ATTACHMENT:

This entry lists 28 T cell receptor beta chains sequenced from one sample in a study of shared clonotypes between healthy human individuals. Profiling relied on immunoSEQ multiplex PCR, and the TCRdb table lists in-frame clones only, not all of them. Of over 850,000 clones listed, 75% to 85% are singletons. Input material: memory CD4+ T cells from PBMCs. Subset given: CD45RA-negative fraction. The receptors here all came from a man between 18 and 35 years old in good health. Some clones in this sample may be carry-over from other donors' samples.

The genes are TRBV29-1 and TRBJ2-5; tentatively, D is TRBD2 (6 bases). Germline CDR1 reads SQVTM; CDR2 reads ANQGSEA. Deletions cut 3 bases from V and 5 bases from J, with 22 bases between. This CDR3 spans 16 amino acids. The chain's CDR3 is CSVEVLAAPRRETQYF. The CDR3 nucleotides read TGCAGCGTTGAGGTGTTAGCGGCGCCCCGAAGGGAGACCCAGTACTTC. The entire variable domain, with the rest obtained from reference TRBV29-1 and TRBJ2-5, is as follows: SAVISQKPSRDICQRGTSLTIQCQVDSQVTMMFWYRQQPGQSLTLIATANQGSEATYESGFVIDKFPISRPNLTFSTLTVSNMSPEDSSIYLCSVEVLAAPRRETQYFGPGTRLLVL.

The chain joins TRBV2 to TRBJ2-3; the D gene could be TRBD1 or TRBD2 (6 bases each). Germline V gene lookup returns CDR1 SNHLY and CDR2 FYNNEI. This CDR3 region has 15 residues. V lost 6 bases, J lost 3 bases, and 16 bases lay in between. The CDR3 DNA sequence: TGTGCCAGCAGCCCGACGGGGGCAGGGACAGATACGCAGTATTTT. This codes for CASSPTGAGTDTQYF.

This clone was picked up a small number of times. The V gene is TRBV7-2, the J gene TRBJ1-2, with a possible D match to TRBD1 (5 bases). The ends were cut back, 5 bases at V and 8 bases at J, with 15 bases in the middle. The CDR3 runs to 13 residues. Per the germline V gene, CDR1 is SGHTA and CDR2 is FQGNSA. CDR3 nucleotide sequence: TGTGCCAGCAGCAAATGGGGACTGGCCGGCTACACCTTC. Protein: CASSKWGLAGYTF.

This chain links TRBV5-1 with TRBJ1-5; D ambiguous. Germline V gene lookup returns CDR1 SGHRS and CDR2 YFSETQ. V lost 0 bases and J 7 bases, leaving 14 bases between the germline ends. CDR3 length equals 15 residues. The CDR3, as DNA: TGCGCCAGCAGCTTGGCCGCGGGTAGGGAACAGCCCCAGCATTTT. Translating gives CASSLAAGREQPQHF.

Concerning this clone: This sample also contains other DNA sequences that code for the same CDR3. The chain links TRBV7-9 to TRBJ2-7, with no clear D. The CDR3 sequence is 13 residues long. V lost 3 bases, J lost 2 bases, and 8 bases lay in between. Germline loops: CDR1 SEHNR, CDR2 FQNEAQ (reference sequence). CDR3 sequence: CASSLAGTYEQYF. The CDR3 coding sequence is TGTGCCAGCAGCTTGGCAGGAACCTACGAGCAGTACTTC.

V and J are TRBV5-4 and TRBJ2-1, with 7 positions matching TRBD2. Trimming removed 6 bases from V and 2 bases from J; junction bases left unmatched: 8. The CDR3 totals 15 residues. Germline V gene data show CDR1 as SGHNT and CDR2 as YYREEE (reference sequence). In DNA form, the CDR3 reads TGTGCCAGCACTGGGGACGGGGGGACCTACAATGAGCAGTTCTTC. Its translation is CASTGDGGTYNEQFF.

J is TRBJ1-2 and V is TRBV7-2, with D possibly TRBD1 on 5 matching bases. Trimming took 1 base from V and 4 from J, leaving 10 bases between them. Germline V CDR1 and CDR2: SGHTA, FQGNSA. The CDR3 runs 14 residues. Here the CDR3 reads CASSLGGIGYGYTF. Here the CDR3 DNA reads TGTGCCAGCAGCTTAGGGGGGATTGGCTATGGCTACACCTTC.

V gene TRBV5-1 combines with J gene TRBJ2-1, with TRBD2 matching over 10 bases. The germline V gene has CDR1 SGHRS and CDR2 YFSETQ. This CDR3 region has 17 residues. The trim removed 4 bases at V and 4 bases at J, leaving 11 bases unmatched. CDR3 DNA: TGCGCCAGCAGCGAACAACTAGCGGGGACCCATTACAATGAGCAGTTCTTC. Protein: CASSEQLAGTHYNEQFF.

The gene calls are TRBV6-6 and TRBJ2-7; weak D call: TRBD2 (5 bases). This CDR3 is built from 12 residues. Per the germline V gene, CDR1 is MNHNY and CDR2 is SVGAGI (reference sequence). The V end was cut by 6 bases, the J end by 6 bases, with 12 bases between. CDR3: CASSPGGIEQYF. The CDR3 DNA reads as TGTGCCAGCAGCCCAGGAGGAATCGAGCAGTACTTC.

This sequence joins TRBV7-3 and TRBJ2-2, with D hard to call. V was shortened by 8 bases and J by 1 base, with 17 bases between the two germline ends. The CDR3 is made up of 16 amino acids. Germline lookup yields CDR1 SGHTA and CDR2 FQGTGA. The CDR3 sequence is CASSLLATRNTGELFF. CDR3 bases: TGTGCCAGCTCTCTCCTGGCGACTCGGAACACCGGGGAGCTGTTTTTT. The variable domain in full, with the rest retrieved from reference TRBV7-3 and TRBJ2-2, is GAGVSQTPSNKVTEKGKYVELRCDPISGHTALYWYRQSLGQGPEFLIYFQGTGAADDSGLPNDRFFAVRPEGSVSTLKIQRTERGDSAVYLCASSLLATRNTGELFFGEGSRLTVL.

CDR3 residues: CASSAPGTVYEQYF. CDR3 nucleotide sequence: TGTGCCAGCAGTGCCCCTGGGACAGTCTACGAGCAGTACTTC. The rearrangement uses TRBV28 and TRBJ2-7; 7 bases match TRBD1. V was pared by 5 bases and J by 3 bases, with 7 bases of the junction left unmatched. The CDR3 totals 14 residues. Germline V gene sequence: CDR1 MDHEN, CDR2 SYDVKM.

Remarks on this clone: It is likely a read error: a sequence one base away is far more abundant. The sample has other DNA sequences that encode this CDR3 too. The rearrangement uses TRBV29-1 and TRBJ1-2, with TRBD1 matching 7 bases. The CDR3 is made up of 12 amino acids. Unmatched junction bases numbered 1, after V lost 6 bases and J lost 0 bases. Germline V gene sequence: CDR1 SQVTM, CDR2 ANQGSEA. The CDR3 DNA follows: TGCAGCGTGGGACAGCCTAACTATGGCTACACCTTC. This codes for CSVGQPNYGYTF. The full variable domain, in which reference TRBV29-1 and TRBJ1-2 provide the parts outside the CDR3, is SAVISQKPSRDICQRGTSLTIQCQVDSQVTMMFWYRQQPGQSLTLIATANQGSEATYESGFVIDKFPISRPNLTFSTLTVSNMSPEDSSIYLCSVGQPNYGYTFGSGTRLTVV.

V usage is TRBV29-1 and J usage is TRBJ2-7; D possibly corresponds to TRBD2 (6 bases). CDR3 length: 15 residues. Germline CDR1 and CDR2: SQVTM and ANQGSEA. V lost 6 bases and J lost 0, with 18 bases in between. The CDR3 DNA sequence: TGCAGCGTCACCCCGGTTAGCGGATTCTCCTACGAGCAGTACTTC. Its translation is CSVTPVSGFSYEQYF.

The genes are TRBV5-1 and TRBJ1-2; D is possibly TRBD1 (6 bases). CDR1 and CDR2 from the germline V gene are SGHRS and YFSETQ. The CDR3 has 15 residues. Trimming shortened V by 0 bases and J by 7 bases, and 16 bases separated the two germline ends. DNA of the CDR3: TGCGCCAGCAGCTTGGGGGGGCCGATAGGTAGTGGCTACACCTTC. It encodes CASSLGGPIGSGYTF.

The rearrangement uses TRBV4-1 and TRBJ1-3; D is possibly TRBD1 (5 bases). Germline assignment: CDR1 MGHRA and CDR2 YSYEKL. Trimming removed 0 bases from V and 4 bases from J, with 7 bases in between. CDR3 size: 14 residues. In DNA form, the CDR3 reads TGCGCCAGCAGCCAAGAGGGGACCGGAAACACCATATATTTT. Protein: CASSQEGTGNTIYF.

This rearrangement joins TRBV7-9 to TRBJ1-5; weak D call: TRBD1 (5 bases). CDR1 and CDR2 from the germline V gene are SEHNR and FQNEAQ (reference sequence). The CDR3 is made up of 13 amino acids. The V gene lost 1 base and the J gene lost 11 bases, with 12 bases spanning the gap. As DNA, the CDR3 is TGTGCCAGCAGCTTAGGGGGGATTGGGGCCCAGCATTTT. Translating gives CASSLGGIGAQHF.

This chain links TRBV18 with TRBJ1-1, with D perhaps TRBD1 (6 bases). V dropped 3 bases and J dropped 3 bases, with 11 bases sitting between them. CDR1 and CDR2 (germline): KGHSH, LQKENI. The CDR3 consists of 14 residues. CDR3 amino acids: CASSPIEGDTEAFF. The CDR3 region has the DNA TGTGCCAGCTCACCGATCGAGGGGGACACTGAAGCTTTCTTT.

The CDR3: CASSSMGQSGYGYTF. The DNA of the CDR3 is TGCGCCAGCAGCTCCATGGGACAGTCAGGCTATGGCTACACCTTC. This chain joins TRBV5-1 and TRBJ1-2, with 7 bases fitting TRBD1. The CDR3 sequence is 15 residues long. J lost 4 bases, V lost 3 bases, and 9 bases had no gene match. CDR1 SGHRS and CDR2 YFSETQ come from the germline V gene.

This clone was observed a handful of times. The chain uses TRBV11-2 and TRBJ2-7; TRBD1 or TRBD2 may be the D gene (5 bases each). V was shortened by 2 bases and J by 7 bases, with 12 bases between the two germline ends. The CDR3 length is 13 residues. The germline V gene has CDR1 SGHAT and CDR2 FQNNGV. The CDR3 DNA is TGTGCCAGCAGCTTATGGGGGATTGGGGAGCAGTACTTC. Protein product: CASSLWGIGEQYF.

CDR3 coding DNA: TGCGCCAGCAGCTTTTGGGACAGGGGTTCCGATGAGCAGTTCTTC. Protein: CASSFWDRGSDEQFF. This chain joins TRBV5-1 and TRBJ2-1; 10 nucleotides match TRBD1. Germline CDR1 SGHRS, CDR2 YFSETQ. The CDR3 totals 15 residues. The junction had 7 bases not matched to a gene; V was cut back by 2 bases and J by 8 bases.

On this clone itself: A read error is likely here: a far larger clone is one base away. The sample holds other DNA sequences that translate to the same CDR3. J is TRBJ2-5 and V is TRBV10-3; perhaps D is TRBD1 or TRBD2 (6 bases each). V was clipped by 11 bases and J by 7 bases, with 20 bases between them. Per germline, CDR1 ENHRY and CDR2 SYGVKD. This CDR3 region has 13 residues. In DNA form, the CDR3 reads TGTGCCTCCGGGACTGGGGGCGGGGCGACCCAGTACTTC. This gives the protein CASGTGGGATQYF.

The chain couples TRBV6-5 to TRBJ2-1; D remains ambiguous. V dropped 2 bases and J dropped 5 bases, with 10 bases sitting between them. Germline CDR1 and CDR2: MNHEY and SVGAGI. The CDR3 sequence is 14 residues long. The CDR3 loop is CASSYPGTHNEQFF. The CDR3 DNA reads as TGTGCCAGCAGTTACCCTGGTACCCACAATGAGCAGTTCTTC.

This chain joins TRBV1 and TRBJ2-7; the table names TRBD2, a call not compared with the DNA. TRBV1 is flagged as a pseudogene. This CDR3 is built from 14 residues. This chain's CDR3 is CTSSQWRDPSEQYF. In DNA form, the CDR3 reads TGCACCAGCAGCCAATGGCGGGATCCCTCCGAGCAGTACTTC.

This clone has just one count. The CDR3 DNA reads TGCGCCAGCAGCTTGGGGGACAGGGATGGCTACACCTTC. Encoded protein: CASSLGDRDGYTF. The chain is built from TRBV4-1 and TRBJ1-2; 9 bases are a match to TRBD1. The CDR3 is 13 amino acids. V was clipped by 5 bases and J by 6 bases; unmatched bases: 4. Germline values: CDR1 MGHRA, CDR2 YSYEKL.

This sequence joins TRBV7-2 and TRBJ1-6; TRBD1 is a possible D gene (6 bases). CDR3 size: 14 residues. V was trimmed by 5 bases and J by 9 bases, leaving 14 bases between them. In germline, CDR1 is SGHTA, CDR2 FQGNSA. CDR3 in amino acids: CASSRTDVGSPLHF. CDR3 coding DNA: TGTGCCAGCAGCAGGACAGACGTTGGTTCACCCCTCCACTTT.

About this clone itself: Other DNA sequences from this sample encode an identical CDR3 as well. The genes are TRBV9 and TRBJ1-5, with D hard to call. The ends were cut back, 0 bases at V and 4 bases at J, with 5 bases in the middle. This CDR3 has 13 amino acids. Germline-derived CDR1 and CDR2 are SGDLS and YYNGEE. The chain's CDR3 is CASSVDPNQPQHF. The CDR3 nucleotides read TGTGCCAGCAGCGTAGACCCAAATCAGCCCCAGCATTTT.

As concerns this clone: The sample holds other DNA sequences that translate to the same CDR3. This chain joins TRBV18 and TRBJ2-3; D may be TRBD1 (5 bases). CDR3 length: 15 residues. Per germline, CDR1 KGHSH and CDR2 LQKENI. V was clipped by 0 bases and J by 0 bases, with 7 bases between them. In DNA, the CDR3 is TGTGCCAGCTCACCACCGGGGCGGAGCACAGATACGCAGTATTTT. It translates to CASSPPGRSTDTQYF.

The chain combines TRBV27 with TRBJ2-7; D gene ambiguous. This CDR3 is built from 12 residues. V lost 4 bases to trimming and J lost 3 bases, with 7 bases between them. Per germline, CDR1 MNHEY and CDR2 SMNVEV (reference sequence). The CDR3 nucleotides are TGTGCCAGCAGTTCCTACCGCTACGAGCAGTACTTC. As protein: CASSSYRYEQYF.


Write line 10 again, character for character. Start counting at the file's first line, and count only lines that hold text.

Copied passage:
The gene calls are TRBV6-6 and TRBJ2-7; weak D call: TRBD2 (5 bases). This CDR3 is built from 12 residues. Per the germline V gene, CDR1 is MNHNY and CDR2 is SVGAGI (reference sequence). The V end was cut by 6 bases, the J end by 6 bases, with 12 bases between. CDR3: CASSPGGIEQYF. The CDR3 DNA reads as TGTGCCAGCAGCCCAGGAGGAATCGAGCAGTACTTC.